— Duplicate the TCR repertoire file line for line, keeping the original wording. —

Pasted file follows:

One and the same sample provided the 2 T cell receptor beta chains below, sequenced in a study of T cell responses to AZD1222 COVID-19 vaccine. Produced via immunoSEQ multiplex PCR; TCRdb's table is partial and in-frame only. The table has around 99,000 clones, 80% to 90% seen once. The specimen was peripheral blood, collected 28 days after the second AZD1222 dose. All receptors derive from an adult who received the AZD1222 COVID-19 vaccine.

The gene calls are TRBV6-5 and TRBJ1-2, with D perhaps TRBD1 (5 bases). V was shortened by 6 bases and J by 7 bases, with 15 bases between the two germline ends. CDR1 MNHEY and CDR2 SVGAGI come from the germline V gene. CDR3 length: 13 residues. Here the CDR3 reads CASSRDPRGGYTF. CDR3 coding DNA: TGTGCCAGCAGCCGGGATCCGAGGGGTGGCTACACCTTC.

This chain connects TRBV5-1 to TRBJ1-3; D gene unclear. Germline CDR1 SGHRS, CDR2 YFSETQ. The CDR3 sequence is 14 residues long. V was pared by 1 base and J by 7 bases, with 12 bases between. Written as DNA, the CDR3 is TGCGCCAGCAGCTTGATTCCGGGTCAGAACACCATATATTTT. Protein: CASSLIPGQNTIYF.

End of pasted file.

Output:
One and the same sample provided the 2 T cell receptor beta chains below, sequenced in a study of T cell responses to AZD1222 COVID-19 vaccine. Produced via immunoSEQ multiplex PCR; TCRdb's table is partial and in-frame only. The table has around 99,000 clones, 80% to 90% seen once. The specimen was peripheral blood, collected 28 days after the second AZD1222 dose. All receptors derive from an adult who received the AZD1222 COVID-19 vaccine.

The gene calls are TRBV6-5 and TRBJ1-2, with D perhaps TRBD1 (5 bases). V was shortened by 6 bases and J by 7 bases, with 15 bases between the two germline ends. CDR1 MNHEY and CDR2 SVGAGI come from the germline V gene. CDR3 length: 13 residues. Here the CDR3 reads CASSRDPRGGYTF. CDR3 coding DNA: TGTGCCAGCAGCCGGGATCCGAGGGGTGGCTACACCTTC.

This chain connects TRBV5-1 to TRBJ1-3; D gene unclear. Germline CDR1 SGHRS, CDR2 YFSETQ. The CDR3 sequence is 14 residues long. V was pared by 1 base and J by 7 bases, with 12 bases between. Written as DNA, the CDR3 is TGCGCCAGCAGCTTGATTCCGGGTCAGAACACCATATATTTT. Protein: CASSLIPGQNTIYF.